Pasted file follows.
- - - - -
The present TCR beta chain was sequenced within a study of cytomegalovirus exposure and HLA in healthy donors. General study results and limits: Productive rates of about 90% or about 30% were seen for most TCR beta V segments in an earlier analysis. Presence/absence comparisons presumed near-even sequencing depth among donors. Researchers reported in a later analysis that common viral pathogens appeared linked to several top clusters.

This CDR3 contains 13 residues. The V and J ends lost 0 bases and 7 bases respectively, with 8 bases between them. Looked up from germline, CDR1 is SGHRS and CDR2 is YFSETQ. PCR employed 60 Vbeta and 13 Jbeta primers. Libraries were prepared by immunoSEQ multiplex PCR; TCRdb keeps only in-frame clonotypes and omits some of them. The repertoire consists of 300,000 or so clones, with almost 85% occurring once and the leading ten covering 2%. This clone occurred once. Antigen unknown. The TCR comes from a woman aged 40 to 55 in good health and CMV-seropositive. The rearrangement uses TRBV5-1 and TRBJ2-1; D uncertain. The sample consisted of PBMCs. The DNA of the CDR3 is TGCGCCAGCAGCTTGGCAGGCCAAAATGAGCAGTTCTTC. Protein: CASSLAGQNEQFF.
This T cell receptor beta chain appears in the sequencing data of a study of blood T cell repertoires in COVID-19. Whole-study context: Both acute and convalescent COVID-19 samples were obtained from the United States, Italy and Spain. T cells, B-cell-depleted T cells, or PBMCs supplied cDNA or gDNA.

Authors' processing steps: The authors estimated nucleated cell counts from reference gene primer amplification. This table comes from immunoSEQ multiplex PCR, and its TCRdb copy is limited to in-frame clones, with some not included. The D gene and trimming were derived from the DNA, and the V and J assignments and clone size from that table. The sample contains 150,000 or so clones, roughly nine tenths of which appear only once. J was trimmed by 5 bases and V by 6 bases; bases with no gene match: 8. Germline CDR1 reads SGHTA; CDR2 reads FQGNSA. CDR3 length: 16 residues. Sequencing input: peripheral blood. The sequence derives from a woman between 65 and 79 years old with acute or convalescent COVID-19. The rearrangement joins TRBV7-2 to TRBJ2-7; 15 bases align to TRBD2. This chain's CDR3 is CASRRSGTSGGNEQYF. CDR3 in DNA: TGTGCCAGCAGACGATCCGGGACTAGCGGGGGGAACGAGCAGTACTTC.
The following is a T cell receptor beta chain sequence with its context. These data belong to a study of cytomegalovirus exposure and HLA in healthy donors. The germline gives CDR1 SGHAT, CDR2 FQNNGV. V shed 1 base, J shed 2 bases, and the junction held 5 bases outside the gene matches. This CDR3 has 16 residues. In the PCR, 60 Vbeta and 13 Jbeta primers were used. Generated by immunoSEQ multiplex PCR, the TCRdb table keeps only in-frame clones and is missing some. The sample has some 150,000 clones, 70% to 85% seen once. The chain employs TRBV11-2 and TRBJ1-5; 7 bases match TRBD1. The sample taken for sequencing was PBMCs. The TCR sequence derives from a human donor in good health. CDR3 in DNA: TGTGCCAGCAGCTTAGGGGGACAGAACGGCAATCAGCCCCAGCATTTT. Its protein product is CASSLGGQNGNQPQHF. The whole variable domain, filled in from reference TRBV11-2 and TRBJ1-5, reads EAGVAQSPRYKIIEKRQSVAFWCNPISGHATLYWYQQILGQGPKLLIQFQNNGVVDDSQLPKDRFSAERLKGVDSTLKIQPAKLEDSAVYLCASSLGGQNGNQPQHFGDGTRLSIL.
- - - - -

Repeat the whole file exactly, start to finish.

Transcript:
The present TCR beta chain was sequenced within a study of cytomegalovirus exposure and HLA in healthy donors. General study results and limits: Productive rates of about 90% or about 30% were seen for most TCR beta V segments in an earlier analysis. Presence/absence comparisons presumed near-even sequencing depth among donors. Researchers reported in a later analysis that common viral pathogens appeared linked to several top clusters.

This CDR3 contains 13 residues. The V and J ends lost 0 bases and 7 bases respectively, with 8 bases between them. Looked up from germline, CDR1 is SGHRS and CDR2 is YFSETQ. PCR employed 60 Vbeta and 13 Jbeta primers. Libraries were prepared by immunoSEQ multiplex PCR; TCRdb keeps only in-frame clonotypes and omits some of them. The repertoire consists of 300,000 or so clones, with almost 85% occurring once and the leading ten covering 2%. This clone occurred once. Antigen unknown. The TCR comes from a woman aged 40 to 55 in good health and CMV-seropositive. The rearrangement uses TRBV5-1 and TRBJ2-1; D uncertain. The sample consisted of PBMCs. The DNA of the CDR3 is TGCGCCAGCAGCTTGGCAGGCCAAAATGAGCAGTTCTTC. Protein: CASSLAGQNEQFF.
This T cell receptor beta chain appears in the sequencing data of a study of blood T cell repertoires in COVID-19. Whole-study context: Both acute and convalescent COVID-19 samples were obtained from the United States, Italy and Spain. T cells, B-cell-depleted T cells, or PBMCs supplied cDNA or gDNA.

Authors' processing steps: The authors estimated nucleated cell counts from reference gene primer amplification. This table comes from immunoSEQ multiplex PCR, and its TCRdb copy is limited to in-frame clones, with some not included. The D gene and trimming were derived from the DNA, and the V and J assignments and clone size from that table. The sample contains 150,000 or so clones, roughly nine tenths of which appear only once. J was trimmed by 5 bases and V by 6 bases; bases with no gene match: 8. Germline CDR1 reads SGHTA; CDR2 reads FQGNSA. CDR3 length: 16 residues. Sequencing input: peripheral blood. The sequence derives from a woman between 65 and 79 years old with acute or convalescent COVID-19. The rearrangement joins TRBV7-2 to TRBJ2-7; 15 bases align to TRBD2. This chain's CDR3 is CASRRSGTSGGNEQYF. CDR3 in DNA: TGTGCCAGCAGACGATCCGGGACTAGCGGGGGGAACGAGCAGTACTTC.
The following is a T cell receptor beta chain sequence with its context. These data belong to a study of cytomegalovirus exposure and HLA in healthy donors. The germline gives CDR1 SGHAT, CDR2 FQNNGV. V shed 1 base, J shed 2 bases, and the junction held 5 bases outside the gene matches. This CDR3 has 16 residues. In the PCR, 60 Vbeta and 13 Jbeta primers were used. Generated by immunoSEQ multiplex PCR, the TCRdb table keeps only in-frame clones and is missing some. The sample has some 150,000 clones, 70% to 85% seen once. The chain employs TRBV11-2 and TRBJ1-5; 7 bases match TRBD1. The sample taken for sequencing was PBMCs. The TCR sequence derives from a human donor in good health. CDR3 in DNA: TGTGCCAGCAGCTTAGGGGGACAGAACGGCAATCAGCCCCAGCATTTT. Its protein product is CASSLGGQNGNQPQHF. The whole variable domain, filled in from reference TRBV11-2 and TRBJ1-5, reads EAGVAQSPRYKIIEKRQSVAFWCNPISGHATLYWYQQILGQGPKLLIQFQNNGVVDDSQLPKDRFSAERLKGVDSTLKIQPAKLEDSAVYLCASSLGGQNGNQPQHFGDGTRLSIL.